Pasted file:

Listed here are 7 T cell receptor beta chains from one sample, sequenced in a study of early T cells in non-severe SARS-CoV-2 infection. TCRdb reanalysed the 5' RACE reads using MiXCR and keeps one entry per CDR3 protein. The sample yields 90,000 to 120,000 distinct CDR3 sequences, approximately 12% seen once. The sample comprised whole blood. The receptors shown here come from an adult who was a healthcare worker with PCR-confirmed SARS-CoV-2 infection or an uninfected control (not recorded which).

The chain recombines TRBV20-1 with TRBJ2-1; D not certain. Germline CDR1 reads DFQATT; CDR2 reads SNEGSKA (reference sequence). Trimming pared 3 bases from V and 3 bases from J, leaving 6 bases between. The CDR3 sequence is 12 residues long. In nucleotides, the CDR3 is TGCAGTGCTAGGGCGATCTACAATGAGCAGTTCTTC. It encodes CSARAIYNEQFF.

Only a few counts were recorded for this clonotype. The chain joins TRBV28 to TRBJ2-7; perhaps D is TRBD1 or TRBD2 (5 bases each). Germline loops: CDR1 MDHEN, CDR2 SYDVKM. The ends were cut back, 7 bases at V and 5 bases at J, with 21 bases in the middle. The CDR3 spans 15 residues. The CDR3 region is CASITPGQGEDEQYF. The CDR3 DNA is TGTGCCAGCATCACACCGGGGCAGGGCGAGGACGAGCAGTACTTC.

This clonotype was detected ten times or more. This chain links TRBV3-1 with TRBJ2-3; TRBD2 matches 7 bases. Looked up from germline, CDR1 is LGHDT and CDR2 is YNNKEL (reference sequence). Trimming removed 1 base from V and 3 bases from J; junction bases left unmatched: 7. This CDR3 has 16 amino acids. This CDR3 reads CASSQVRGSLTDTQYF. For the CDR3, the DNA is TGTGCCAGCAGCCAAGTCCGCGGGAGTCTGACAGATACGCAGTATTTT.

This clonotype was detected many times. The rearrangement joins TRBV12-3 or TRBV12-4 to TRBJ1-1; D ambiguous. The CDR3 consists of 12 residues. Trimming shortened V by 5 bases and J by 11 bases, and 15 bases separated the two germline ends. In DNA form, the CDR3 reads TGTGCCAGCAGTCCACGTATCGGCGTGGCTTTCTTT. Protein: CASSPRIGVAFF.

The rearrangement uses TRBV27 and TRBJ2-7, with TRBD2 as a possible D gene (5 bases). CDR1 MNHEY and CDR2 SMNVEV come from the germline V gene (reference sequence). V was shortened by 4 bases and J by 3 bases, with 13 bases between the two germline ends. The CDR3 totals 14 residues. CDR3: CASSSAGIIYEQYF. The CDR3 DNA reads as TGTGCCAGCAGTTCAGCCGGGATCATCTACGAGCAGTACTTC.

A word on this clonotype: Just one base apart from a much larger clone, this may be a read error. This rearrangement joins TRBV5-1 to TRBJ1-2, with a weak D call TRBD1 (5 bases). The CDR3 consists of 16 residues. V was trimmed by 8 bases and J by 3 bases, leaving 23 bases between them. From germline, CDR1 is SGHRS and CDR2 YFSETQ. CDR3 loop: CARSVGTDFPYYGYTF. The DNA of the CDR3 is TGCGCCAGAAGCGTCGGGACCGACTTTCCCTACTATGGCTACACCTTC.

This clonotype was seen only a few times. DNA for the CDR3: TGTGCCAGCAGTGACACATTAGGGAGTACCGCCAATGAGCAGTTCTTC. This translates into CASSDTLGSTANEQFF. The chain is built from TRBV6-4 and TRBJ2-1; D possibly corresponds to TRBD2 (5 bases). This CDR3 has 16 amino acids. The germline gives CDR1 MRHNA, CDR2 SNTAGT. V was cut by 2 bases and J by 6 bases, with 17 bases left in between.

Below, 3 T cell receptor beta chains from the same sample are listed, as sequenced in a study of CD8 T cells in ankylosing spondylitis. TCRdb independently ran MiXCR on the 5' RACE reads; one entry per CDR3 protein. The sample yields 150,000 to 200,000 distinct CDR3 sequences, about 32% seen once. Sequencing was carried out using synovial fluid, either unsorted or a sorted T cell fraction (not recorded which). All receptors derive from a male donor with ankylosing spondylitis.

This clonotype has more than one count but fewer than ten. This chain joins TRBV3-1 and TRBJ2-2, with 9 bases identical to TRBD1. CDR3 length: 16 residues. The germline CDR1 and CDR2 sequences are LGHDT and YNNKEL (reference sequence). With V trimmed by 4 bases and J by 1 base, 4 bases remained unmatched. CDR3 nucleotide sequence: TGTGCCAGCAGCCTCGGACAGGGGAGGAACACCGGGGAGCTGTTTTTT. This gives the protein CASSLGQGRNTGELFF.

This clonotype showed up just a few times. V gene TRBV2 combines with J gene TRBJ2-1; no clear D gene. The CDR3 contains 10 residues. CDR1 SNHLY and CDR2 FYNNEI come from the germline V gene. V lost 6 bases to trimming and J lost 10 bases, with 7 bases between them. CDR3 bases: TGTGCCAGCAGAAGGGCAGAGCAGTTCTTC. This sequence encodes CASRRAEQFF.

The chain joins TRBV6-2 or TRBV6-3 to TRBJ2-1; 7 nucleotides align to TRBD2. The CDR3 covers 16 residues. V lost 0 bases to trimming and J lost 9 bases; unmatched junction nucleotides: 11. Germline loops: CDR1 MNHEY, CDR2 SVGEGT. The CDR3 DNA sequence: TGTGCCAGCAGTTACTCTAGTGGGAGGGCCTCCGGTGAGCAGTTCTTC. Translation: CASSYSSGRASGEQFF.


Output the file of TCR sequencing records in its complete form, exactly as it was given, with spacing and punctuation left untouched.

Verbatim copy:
Listed here are 7 T cell receptor beta chains from one sample, sequenced in a study of early T cells in non-severe SARS-CoV-2 infection. TCRdb reanalysed the 5' RACE reads using MiXCR and keeps one entry per CDR3 protein. The sample yields 90,000 to 120,000 distinct CDR3 sequences, approximately 12% seen once. The sample comprised whole blood. The receptors shown here come from an adult who was a healthcare worker with PCR-confirmed SARS-CoV-2 infection or an uninfected control (not recorded which).

The chain recombines TRBV20-1 with TRBJ2-1; D not certain. Germline CDR1 reads DFQATT; CDR2 reads SNEGSKA (reference sequence). Trimming pared 3 bases from V and 3 bases from J, leaving 6 bases between. The CDR3 sequence is 12 residues long. In nucleotides, the CDR3 is TGCAGTGCTAGGGCGATCTACAATGAGCAGTTCTTC. It encodes CSARAIYNEQFF.

Only a few counts were recorded for this clonotype. The chain joins TRBV28 to TRBJ2-7; perhaps D is TRBD1 or TRBD2 (5 bases each). Germline loops: CDR1 MDHEN, CDR2 SYDVKM. The ends were cut back, 7 bases at V and 5 bases at J, with 21 bases in the middle. The CDR3 spans 15 residues. The CDR3 region is CASITPGQGEDEQYF. The CDR3 DNA is TGTGCCAGCATCACACCGGGGCAGGGCGAGGACGAGCAGTACTTC.

This clonotype was detected ten times or more. This chain links TRBV3-1 with TRBJ2-3; TRBD2 matches 7 bases. Looked up from germline, CDR1 is LGHDT and CDR2 is YNNKEL (reference sequence). Trimming removed 1 base from V and 3 bases from J; junction bases left unmatched: 7. This CDR3 has 16 amino acids. This CDR3 reads CASSQVRGSLTDTQYF. For the CDR3, the DNA is TGTGCCAGCAGCCAAGTCCGCGGGAGTCTGACAGATACGCAGTATTTT.

This clonotype was detected many times. The rearrangement joins TRBV12-3 or TRBV12-4 to TRBJ1-1; D ambiguous. The CDR3 consists of 12 residues. Trimming shortened V by 5 bases and J by 11 bases, and 15 bases separated the two germline ends. In DNA form, the CDR3 reads TGTGCCAGCAGTCCACGTATCGGCGTGGCTTTCTTT. Protein: CASSPRIGVAFF.

The rearrangement uses TRBV27 and TRBJ2-7, with TRBD2 as a possible D gene (5 bases). CDR1 MNHEY and CDR2 SMNVEV come from the germline V gene (reference sequence). V was shortened by 4 bases and J by 3 bases, with 13 bases between the two germline ends. The CDR3 totals 14 residues. CDR3: CASSSAGIIYEQYF. The CDR3 DNA reads as TGTGCCAGCAGTTCAGCCGGGATCATCTACGAGCAGTACTTC.

A word on this clonotype: Just one base apart from a much larger clone, this may be a read error. This rearrangement joins TRBV5-1 to TRBJ1-2, with a weak D call TRBD1 (5 bases). The CDR3 consists of 16 residues. V was trimmed by 8 bases and J by 3 bases, leaving 23 bases between them. From germline, CDR1 is SGHRS and CDR2 YFSETQ. CDR3 loop: CARSVGTDFPYYGYTF. The DNA of the CDR3 is TGCGCCAGAAGCGTCGGGACCGACTTTCCCTACTATGGCTACACCTTC.

This clonotype was seen only a few times. DNA for the CDR3: TGTGCCAGCAGTGACACATTAGGGAGTACCGCCAATGAGCAGTTCTTC. This translates into CASSDTLGSTANEQFF. The chain is built from TRBV6-4 and TRBJ2-1; D possibly corresponds to TRBD2 (5 bases). This CDR3 has 16 amino acids. The germline gives CDR1 MRHNA, CDR2 SNTAGT. V was cut by 2 bases and J by 6 bases, with 17 bases left in between.

Below, 3 T cell receptor beta chains from the same sample are listed, as sequenced in a study of CD8 T cells in ankylosing spondylitis. TCRdb independently ran MiXCR on the 5' RACE reads; one entry per CDR3 protein. The sample yields 150,000 to 200,000 distinct CDR3 sequences, about 32% seen once. Sequencing was carried out using synovial fluid, either unsorted or a sorted T cell fraction (not recorded which). All receptors derive from a male donor with ankylosing spondylitis.

This clonotype has more than one count but fewer than ten. This chain joins TRBV3-1 and TRBJ2-2, with 9 bases identical to TRBD1. CDR3 length: 16 residues. The germline CDR1 and CDR2 sequences are LGHDT and YNNKEL (reference sequence). With V trimmed by 4 bases and J by 1 base, 4 bases remained unmatched. CDR3 nucleotide sequence: TGTGCCAGCAGCCTCGGACAGGGGAGGAACACCGGGGAGCTGTTTTTT. This gives the protein CASSLGQGRNTGELFF.

This clonotype showed up just a few times. V gene TRBV2 combines with J gene TRBJ2-1; no clear D gene. The CDR3 contains 10 residues. CDR1 SNHLY and CDR2 FYNNEI come from the germline V gene. V lost 6 bases to trimming and J lost 10 bases, with 7 bases between them. CDR3 bases: TGTGCCAGCAGAAGGGCAGAGCAGTTCTTC. This sequence encodes CASRRAEQFF.

The chain joins TRBV6-2 or TRBV6-3 to TRBJ2-1; 7 nucleotides align to TRBD2. The CDR3 covers 16 residues. V lost 0 bases to trimming and J lost 9 bases; unmatched junction nucleotides: 11. Germline loops: CDR1 MNHEY, CDR2 SVGEGT. The CDR3 DNA sequence: TGTGCCAGCAGTTACTCTAGTGGGAGGGCCTCCGGTGAGCAGTTCTTC. Translation: CASSYSSGRASGEQFF.